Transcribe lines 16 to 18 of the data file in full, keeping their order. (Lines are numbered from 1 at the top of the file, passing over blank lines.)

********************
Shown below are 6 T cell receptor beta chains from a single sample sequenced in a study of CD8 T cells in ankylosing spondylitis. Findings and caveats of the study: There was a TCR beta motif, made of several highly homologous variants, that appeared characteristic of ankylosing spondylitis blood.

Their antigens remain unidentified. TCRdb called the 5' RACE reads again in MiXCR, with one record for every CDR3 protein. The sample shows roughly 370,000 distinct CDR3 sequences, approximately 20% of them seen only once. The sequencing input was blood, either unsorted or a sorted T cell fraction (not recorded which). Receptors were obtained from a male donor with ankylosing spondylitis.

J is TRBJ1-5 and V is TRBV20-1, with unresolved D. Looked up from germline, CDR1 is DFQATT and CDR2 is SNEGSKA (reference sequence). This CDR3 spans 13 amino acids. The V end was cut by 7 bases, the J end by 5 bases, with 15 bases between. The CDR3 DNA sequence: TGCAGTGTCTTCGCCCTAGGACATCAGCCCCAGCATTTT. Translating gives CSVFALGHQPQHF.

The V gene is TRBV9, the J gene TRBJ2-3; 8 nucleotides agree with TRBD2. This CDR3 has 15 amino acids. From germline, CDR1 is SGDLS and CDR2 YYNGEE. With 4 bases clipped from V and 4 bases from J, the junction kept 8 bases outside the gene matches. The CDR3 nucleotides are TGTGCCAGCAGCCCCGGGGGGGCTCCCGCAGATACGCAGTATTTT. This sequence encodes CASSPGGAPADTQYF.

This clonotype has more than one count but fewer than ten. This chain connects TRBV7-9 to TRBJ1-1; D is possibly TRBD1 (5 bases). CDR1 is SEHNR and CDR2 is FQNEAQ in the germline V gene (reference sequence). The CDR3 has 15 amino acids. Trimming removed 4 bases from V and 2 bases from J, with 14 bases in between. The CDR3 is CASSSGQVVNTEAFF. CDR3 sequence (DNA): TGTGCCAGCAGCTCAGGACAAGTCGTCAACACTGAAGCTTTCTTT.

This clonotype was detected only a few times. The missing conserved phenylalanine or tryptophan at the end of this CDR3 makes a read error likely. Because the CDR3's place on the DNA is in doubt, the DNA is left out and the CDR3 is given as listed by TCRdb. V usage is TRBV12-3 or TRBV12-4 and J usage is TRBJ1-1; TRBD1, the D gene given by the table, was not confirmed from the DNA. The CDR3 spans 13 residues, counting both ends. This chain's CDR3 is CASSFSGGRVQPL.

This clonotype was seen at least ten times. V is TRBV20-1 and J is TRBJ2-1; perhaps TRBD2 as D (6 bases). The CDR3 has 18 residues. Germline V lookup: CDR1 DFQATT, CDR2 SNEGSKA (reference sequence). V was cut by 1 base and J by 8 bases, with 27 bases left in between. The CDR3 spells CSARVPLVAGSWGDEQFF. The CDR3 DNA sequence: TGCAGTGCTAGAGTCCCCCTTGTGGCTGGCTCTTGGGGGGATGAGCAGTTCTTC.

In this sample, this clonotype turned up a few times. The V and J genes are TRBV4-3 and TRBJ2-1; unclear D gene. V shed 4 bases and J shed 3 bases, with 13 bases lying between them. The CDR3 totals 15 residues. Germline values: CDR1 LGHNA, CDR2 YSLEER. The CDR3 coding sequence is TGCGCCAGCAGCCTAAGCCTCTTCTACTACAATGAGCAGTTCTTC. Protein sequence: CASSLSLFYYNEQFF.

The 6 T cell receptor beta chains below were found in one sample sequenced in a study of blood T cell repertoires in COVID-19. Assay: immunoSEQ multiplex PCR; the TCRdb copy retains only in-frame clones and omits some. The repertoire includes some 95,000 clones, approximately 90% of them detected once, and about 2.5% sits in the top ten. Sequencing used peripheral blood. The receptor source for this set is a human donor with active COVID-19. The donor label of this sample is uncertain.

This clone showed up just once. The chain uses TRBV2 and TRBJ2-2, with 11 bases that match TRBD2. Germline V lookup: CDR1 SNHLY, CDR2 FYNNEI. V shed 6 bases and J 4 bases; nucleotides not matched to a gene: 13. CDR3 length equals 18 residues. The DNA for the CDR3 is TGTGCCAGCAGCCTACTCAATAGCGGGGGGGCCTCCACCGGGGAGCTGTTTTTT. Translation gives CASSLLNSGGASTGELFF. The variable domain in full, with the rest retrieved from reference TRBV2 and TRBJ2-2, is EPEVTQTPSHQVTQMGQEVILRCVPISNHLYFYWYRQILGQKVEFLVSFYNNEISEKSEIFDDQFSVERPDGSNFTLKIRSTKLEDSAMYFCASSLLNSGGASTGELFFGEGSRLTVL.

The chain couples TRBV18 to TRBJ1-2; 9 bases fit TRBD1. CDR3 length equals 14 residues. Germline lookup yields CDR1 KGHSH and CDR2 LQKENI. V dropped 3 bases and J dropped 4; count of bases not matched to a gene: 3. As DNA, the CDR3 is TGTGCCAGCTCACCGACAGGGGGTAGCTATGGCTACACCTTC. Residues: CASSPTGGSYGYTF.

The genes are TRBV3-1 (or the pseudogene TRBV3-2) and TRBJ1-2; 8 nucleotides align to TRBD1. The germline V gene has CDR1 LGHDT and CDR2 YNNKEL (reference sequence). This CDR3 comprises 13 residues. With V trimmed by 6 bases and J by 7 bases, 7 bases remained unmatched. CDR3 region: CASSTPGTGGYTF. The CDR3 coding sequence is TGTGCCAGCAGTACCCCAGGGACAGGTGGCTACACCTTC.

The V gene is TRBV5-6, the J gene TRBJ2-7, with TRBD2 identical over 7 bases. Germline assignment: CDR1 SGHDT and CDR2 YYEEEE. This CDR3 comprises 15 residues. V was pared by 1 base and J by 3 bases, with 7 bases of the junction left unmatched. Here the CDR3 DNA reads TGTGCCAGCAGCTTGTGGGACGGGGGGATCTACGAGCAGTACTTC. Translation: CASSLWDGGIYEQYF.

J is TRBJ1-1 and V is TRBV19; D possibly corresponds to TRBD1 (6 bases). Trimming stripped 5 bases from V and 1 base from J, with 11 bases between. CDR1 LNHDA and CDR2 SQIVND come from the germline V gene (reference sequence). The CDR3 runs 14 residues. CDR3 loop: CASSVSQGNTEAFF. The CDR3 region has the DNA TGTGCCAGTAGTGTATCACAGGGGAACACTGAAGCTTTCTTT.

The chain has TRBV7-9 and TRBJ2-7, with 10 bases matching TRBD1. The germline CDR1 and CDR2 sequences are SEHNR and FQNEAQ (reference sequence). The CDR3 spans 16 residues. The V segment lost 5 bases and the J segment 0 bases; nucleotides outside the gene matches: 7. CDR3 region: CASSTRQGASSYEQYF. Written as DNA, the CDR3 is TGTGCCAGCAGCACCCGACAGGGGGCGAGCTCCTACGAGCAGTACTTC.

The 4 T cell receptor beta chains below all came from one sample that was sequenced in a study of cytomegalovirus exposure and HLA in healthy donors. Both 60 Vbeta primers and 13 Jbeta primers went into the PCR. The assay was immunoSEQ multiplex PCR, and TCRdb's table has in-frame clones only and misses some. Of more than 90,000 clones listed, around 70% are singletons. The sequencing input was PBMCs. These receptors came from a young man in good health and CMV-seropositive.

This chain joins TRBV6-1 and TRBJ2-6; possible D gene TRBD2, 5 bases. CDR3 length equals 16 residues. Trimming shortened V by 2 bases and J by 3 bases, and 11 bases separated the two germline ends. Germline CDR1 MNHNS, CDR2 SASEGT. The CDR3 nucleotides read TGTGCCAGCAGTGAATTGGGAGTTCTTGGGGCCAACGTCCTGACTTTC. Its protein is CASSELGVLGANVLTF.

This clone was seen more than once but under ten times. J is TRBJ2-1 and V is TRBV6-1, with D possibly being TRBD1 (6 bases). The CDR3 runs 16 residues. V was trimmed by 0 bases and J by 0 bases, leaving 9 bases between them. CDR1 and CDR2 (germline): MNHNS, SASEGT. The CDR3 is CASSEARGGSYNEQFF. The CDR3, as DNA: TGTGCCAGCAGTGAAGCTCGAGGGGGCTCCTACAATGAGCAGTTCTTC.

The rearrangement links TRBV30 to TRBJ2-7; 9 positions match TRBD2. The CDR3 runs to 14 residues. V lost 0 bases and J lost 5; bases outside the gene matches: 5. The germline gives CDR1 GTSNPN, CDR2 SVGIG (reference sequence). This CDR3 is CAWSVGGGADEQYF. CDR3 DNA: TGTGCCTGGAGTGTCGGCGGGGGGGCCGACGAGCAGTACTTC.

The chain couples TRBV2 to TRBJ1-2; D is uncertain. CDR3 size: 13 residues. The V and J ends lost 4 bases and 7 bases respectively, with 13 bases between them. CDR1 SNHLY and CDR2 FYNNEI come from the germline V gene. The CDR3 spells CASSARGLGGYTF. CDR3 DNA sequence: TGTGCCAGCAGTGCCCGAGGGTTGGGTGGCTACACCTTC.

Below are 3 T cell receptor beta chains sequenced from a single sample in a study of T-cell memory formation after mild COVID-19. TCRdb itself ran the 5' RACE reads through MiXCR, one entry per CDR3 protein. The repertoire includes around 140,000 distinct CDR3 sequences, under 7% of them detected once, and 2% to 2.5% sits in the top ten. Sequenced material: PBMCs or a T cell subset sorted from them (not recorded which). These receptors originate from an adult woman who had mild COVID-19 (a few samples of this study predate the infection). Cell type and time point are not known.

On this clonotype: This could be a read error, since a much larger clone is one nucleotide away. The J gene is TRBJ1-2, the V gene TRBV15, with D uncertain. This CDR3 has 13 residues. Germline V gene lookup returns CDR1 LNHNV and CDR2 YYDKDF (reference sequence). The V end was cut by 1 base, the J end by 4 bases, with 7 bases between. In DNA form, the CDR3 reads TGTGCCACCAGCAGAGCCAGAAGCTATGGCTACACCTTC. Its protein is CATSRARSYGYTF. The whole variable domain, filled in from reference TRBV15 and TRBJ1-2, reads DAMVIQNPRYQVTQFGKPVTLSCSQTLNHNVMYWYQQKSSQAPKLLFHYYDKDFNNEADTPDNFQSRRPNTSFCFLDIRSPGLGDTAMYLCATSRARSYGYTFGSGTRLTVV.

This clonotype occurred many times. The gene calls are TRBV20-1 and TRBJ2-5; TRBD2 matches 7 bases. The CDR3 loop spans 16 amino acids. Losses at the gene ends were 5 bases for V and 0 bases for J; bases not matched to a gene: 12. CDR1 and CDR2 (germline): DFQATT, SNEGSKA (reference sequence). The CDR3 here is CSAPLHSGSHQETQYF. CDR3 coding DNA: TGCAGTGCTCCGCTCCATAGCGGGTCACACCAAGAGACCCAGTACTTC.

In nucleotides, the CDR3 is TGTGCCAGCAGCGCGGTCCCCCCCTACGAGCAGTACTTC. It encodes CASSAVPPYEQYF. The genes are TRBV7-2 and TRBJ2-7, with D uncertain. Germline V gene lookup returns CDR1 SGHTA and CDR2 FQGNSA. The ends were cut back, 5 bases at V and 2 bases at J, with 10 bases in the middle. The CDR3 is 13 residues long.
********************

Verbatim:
The 4 T cell receptor beta chains below all came from one sample that was sequenced in a study of cytomegalovirus exposure and HLA in healthy donors. Both 60 Vbeta primers and 13 Jbeta primers went into the PCR. The assay was immunoSEQ multiplex PCR, and TCRdb's table has in-frame clones only and misses some. Of more than 90,000 clones listed, around 70% are singletons. The sequencing input was PBMCs. These receptors came from a young man in good health and CMV-seropositive.

This chain joins TRBV6-1 and TRBJ2-6; possible D gene TRBD2, 5 bases. CDR3 length equals 16 residues. Trimming shortened V by 2 bases and J by 3 bases, and 11 bases separated the two germline ends. Germline CDR1 MNHNS, CDR2 SASEGT. The CDR3 nucleotides read TGTGCCAGCAGTGAATTGGGAGTTCTTGGGGCCAACGTCCTGACTTTC. Its protein is CASSELGVLGANVLTF.

This clone was seen more than once but under ten times. J is TRBJ2-1 and V is TRBV6-1, with D possibly being TRBD1 (6 bases). The CDR3 runs 16 residues. V was trimmed by 0 bases and J by 0 bases, leaving 9 bases between them. CDR1 and CDR2 (germline): MNHNS, SASEGT. The CDR3 is CASSEARGGSYNEQFF. The CDR3, as DNA: TGTGCCAGCAGTGAAGCTCGAGGGGGCTCCTACAATGAGCAGTTCTTC.